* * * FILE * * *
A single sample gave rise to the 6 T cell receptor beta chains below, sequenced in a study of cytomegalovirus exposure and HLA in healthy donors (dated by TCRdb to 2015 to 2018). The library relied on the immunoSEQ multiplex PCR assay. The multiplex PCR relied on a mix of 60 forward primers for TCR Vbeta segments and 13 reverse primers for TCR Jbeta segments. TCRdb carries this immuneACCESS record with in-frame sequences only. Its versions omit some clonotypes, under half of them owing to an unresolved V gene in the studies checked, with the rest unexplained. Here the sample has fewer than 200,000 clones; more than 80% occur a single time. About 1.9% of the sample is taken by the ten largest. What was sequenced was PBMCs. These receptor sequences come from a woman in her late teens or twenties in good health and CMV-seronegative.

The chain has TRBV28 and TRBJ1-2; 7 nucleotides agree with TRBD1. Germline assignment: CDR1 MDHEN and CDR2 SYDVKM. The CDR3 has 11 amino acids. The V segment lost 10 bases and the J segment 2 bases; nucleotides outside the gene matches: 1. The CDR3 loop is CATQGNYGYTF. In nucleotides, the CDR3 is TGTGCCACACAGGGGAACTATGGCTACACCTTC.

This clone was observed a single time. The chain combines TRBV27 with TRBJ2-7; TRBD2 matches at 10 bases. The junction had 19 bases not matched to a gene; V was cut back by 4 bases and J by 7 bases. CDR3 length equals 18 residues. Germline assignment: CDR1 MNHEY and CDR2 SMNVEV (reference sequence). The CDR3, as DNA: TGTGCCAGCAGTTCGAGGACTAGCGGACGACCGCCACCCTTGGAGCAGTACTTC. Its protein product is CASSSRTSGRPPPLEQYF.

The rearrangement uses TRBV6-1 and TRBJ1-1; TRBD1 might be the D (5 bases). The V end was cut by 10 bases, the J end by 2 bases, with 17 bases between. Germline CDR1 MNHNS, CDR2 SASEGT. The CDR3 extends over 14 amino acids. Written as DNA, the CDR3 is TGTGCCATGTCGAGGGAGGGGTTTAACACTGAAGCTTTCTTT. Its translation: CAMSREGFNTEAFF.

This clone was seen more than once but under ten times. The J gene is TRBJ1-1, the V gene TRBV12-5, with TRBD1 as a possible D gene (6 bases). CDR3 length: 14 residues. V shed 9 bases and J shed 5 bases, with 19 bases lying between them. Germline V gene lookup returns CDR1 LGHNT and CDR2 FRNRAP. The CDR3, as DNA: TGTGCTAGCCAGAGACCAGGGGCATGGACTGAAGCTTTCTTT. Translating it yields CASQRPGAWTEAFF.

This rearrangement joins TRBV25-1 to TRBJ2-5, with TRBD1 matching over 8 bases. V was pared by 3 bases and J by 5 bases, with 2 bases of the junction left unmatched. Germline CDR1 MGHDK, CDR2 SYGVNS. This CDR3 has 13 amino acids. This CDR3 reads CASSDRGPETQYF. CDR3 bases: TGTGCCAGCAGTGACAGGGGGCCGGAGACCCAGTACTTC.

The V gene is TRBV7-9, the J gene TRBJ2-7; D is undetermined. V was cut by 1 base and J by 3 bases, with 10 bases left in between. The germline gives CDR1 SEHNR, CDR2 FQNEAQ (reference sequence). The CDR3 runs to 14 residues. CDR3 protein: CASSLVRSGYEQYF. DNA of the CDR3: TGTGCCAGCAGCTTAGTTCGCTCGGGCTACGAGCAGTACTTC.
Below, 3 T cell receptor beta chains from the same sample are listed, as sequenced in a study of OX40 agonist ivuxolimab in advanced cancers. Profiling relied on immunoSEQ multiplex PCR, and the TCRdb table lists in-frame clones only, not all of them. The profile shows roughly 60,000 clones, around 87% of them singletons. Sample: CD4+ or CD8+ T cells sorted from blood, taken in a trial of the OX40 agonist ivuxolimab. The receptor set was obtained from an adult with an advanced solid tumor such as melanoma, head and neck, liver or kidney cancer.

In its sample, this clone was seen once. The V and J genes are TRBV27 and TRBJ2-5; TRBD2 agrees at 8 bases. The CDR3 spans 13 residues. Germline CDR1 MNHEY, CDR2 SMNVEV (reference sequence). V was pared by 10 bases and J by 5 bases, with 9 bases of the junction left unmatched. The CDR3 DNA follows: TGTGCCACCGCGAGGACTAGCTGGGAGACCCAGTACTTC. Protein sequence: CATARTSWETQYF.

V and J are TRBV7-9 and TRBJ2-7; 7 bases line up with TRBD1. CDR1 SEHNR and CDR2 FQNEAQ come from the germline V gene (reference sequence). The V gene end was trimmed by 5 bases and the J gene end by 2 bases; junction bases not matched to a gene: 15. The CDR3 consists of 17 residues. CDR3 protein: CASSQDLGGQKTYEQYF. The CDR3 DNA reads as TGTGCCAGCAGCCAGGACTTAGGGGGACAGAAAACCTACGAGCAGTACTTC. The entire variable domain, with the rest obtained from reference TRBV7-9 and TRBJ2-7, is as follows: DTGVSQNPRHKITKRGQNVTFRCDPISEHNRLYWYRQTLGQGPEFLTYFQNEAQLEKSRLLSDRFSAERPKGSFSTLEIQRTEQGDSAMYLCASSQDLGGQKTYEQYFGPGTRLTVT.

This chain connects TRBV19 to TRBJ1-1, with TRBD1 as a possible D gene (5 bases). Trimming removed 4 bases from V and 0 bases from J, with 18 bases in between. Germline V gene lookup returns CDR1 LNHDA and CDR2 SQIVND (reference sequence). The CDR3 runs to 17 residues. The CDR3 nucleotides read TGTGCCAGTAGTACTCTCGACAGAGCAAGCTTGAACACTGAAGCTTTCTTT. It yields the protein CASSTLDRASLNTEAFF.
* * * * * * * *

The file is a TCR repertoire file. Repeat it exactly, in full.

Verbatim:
A single sample gave rise to the 6 T cell receptor beta chains below, sequenced in a study of cytomegalovirus exposure and HLA in healthy donors (dated by TCRdb to 2015 to 2018). The library relied on the immunoSEQ multiplex PCR assay. The multiplex PCR relied on a mix of 60 forward primers for TCR Vbeta segments and 13 reverse primers for TCR Jbeta segments. TCRdb carries this immuneACCESS record with in-frame sequences only. Its versions omit some clonotypes, under half of them owing to an unresolved V gene in the studies checked, with the rest unexplained. Here the sample has fewer than 200,000 clones; more than 80% occur a single time. About 1.9% of the sample is taken by the ten largest. What was sequenced was PBMCs. These receptor sequences come from a woman in her late teens or twenties in good health and CMV-seronegative.

The chain has TRBV28 and TRBJ1-2; 7 nucleotides agree with TRBD1. Germline assignment: CDR1 MDHEN and CDR2 SYDVKM. The CDR3 has 11 amino acids. The V segment lost 10 bases and the J segment 2 bases; nucleotides outside the gene matches: 1. The CDR3 loop is CATQGNYGYTF. In nucleotides, the CDR3 is TGTGCCACACAGGGGAACTATGGCTACACCTTC.

This clone was observed a single time. The chain combines TRBV27 with TRBJ2-7; TRBD2 matches at 10 bases. The junction had 19 bases not matched to a gene; V was cut back by 4 bases and J by 7 bases. CDR3 length equals 18 residues. Germline assignment: CDR1 MNHEY and CDR2 SMNVEV (reference sequence). The CDR3, as DNA: TGTGCCAGCAGTTCGAGGACTAGCGGACGACCGCCACCCTTGGAGCAGTACTTC. Its protein product is CASSSRTSGRPPPLEQYF.

The rearrangement uses TRBV6-1 and TRBJ1-1; TRBD1 might be the D (5 bases). The V end was cut by 10 bases, the J end by 2 bases, with 17 bases between. Germline CDR1 MNHNS, CDR2 SASEGT. The CDR3 extends over 14 amino acids. Written as DNA, the CDR3 is TGTGCCATGTCGAGGGAGGGGTTTAACACTGAAGCTTTCTTT. Its translation: CAMSREGFNTEAFF.

This clone was seen more than once but under ten times. The J gene is TRBJ1-1, the V gene TRBV12-5, with TRBD1 as a possible D gene (6 bases). CDR3 length: 14 residues. V shed 9 bases and J shed 5 bases, with 19 bases lying between them. Germline V gene lookup returns CDR1 LGHNT and CDR2 FRNRAP. The CDR3, as DNA: TGTGCTAGCCAGAGACCAGGGGCATGGACTGAAGCTTTCTTT. Translating it yields CASQRPGAWTEAFF.

This rearrangement joins TRBV25-1 to TRBJ2-5, with TRBD1 matching over 8 bases. V was pared by 3 bases and J by 5 bases, with 2 bases of the junction left unmatched. Germline CDR1 MGHDK, CDR2 SYGVNS. This CDR3 has 13 amino acids. This CDR3 reads CASSDRGPETQYF. CDR3 bases: TGTGCCAGCAGTGACAGGGGGCCGGAGACCCAGTACTTC.

The V gene is TRBV7-9, the J gene TRBJ2-7; D is undetermined. V was cut by 1 base and J by 3 bases, with 10 bases left in between. The germline gives CDR1 SEHNR, CDR2 FQNEAQ (reference sequence). The CDR3 runs to 14 residues. CDR3 protein: CASSLVRSGYEQYF. DNA of the CDR3: TGTGCCAGCAGCTTAGTTCGCTCGGGCTACGAGCAGTACTTC.
Below, 3 T cell receptor beta chains from the same sample are listed, as sequenced in a study of OX40 agonist ivuxolimab in advanced cancers. Profiling relied on immunoSEQ multiplex PCR, and the TCRdb table lists in-frame clones only, not all of them. The profile shows roughly 60,000 clones, around 87% of them singletons. Sample: CD4+ or CD8+ T cells sorted from blood, taken in a trial of the OX40 agonist ivuxolimab. The receptor set was obtained from an adult with an advanced solid tumor such as melanoma, head and neck, liver or kidney cancer.

In its sample, this clone was seen once. The V and J genes are TRBV27 and TRBJ2-5; TRBD2 agrees at 8 bases. The CDR3 spans 13 residues. Germline CDR1 MNHEY, CDR2 SMNVEV (reference sequence). V was pared by 10 bases and J by 5 bases, with 9 bases of the junction left unmatched. The CDR3 DNA follows: TGTGCCACCGCGAGGACTAGCTGGGAGACCCAGTACTTC. Protein sequence: CATARTSWETQYF.

V and J are TRBV7-9 and TRBJ2-7; 7 bases line up with TRBD1. CDR1 SEHNR and CDR2 FQNEAQ come from the germline V gene (reference sequence). The V gene end was trimmed by 5 bases and the J gene end by 2 bases; junction bases not matched to a gene: 15. The CDR3 consists of 17 residues. CDR3 protein: CASSQDLGGQKTYEQYF. The CDR3 DNA reads as TGTGCCAGCAGCCAGGACTTAGGGGGACAGAAAACCTACGAGCAGTACTTC. The entire variable domain, with the rest obtained from reference TRBV7-9 and TRBJ2-7, is as follows: DTGVSQNPRHKITKRGQNVTFRCDPISEHNRLYWYRQTLGQGPEFLTYFQNEAQLEKSRLLSDRFSAERPKGSFSTLEIQRTEQGDSAMYLCASSQDLGGQKTYEQYFGPGTRLTVT.

This chain connects TRBV19 to TRBJ1-1, with TRBD1 as a possible D gene (5 bases). Trimming removed 4 bases from V and 0 bases from J, with 18 bases in between. Germline V gene lookup returns CDR1 LNHDA and CDR2 SQIVND (reference sequence). The CDR3 runs to 17 residues. The CDR3 nucleotides read TGTGCCAGTAGTACTCTCGACAGAGCAAGCTTGAACACTGAAGCTTTCTTT. It yields the protein CASSTLDRASLNTEAFF.